100 Favorite Albums of All-Time 20-11


Previously:

20. Graceland by Paul Simon (1986)

Simon’s solo masterpiece is great for integrating “world music” and some of the most well-thought-out lyrics ever written.  Highlights include “Diamonds On The Soles of Her Shoes,” “Homeless,” “I Know What I Know,” and the title track.

19. Singalong by Pete Seeger (1980)

Pete Seeger and thousands of voices in Cambridge’s Sanders Theater sing the great folk songs of a generation.  Seeger is not really about recordings, but I find this recorded Pete at his best virtually bringing you the concert experience.  Favorites include “If I Had A Hammer,” “The Water is Wide,”  “Old Devil Time,” and many more.

18. London Calling by The Clash (1979)

This may be the first time that Pete Seeger and The Clash appear in a list next to one another, but they share a certain passion and do-it-yourself ethic, so why not.  I’m not the first one to extol the greatness of London Calling so I’ll just tell you my favorite songs are “Lost in the Supermarket,” “Rudie Can’t Fail,” “Guns of Brixton,” “The Right Profile,” the title song and the rest of the whole album.

17. I Can Hear the Heart Beating As One by Yo La Tengo (1997)

I resisted putting every single album by Yo La Tengo in this list, but if you don’t have any albums by this band please get this one.  You may also enjoy “Moby Octopad” (and its Mets’ references), “Sugarcube,” “Stockholm Syndrome,” “Shadows,” “Autumn Sweater,” and the rest.

16. So by Peter Gabriel (1986)

There are probably diehard Gabriel fans who roll their eyes at this pick but I say that any album with experimental sounds and clever lyrics that can still be a huge hit is worth remembering.  I like all the songs that got played all the time on the radio, and the one from that movie, and then there’s “This Is The Picture (Excellent Birds).”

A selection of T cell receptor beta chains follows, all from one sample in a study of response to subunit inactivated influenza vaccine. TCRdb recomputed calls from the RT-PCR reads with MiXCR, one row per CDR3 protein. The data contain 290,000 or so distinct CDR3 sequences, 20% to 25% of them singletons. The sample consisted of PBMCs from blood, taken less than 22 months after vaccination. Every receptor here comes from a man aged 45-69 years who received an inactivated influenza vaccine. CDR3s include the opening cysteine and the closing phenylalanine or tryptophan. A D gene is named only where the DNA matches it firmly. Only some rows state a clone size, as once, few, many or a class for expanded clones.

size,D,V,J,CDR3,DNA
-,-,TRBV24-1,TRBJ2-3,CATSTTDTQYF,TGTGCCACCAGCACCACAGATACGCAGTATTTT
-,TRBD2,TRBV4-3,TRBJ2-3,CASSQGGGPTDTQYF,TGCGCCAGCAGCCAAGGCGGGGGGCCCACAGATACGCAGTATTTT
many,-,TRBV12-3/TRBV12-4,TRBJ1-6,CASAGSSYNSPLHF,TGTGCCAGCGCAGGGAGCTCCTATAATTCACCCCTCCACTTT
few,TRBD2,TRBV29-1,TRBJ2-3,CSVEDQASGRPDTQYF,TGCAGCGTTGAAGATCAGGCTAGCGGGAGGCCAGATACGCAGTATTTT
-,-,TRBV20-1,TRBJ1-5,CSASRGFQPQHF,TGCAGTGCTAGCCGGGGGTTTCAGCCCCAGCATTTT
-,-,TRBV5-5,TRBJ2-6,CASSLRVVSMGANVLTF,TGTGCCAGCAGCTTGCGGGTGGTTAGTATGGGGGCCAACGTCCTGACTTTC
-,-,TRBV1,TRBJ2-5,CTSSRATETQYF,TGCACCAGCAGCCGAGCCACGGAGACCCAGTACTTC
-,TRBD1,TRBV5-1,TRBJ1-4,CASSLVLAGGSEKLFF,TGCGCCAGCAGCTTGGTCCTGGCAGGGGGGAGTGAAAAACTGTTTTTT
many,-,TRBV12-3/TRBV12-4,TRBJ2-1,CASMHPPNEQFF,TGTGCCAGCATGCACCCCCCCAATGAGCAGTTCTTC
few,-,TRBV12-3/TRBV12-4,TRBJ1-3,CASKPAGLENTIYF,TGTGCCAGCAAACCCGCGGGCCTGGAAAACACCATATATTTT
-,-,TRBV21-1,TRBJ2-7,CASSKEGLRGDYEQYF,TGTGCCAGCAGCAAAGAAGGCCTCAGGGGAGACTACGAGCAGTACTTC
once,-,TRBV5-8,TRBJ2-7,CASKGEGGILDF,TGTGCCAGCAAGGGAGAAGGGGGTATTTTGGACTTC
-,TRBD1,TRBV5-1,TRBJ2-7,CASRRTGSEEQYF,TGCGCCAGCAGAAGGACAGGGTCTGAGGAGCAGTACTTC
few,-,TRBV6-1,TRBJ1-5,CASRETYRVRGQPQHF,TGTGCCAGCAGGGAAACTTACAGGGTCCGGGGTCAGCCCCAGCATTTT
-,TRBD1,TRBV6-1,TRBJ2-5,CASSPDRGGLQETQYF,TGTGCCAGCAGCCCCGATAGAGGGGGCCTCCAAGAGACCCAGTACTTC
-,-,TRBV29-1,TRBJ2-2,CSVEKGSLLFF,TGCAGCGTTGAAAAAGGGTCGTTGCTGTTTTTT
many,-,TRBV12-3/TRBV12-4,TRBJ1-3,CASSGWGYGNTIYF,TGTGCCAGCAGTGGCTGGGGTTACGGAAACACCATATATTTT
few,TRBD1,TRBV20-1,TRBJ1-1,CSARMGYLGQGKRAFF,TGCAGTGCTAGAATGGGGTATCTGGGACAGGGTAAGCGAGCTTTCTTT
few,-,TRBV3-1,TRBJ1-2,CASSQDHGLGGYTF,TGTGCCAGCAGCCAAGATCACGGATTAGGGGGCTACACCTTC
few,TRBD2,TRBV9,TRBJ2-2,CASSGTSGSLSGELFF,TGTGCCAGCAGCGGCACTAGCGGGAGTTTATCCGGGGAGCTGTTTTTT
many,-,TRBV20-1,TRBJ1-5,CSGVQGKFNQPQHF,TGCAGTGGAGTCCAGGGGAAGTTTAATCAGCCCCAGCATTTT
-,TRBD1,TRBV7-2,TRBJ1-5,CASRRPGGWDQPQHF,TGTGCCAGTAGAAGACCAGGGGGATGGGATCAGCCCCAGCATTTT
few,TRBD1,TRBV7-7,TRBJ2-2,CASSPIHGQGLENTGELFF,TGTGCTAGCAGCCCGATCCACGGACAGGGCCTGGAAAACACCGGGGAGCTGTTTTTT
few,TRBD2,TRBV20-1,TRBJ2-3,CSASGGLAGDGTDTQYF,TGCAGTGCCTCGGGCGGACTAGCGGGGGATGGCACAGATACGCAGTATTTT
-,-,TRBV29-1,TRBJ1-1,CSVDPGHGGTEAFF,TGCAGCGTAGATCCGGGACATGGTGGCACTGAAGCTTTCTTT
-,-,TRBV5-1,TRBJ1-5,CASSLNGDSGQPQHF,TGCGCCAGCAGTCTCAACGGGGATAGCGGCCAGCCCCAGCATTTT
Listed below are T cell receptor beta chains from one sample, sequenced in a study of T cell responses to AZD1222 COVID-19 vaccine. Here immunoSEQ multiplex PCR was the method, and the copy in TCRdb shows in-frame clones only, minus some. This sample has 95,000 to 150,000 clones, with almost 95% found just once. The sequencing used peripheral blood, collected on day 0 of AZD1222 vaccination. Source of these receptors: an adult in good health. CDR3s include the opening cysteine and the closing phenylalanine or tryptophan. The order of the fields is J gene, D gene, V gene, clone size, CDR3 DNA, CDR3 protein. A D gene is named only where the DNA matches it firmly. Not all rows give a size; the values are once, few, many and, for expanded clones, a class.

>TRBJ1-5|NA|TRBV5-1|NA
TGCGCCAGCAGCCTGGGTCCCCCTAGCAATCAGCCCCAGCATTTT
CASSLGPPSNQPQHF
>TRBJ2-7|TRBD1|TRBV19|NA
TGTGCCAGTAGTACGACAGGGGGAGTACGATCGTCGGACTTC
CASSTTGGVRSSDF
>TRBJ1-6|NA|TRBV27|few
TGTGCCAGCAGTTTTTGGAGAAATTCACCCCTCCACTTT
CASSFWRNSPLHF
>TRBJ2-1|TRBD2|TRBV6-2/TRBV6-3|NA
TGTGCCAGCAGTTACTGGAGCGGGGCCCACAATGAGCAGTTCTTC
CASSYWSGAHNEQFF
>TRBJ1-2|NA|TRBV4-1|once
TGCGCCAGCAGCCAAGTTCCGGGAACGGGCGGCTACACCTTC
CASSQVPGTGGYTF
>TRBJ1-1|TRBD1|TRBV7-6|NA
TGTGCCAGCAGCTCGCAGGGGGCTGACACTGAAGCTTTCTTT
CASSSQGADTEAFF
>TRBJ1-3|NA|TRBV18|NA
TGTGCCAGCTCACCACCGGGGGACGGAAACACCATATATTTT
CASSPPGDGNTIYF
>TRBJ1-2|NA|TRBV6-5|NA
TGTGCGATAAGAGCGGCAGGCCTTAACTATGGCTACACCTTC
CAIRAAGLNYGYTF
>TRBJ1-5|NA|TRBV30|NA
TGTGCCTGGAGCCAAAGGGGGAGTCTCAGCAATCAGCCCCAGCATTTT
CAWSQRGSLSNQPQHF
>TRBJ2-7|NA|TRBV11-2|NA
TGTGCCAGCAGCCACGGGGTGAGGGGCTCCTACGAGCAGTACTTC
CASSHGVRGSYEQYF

15. Revolver by The Beatles (1966)

This is my favorite Beatles album and I’m never sure why.  Lots of studio experimentation pays off (not to mention drug experimentation), I guess.  Favorite songs include “I’m Only Sleeping,” “Got to Get You Into My Life,” and “Tomorrow Never Knows.”

14. Intersections by DJ Maus (2000)

DJ Maus is a drum & bass DJ we once danced to long ago in Montreal and this is one of her albums I picked up and have been entranced by ever since. Favorite tracks: “Plug,” “Phoneheads,” and “Amon Tobin.”

13. Ten Thousand Mornings by Peter Mulvey (2002)

This is the first and only album on this list that I was present for its recording, albeit briefly and accidentally.  Many musicians in Boston hone their skills by playing in the subways and Mulvey paid tribute to this by recording the entire album in Davis Sq station in Somerville.  It’s a great mix of cover songs, collaborations with other folkies, and roaring trains in the background.  Highlights include “Oliver’s Army,” “Comes Love” (with Erin McKeown), “Mama, You’ve Been On My Mind” (w/ Sean Staples), “The Ocean,” and “Two Janes.”

12. Lincoln by They Might Be Giants (1988)

The Brooklyn-based band pays tribute to their Massachusetts’ home town in the title.  More importantly upon hearing “Ana Ng” I was inspired to actually turn the radio dial and check out that modern rock station.  Other favorites from this album include “Kiss Me, Son of God,” “Cowtown,” and “Purple Toupee.”

11. Citizens Band by The Operators (2002)

Here’s yet another band of people I sort-of-know that broke up…wait a minute, they’ve reunited!  Anyhow, some great punk rock from Somerville.  Great tracks include “The Old Man Doesn’t Like It,” “Parasite Rex,” “Bottle,” and “Rock City.”

The top ten is next week.  I think my writing is getting crappier as the albums get better.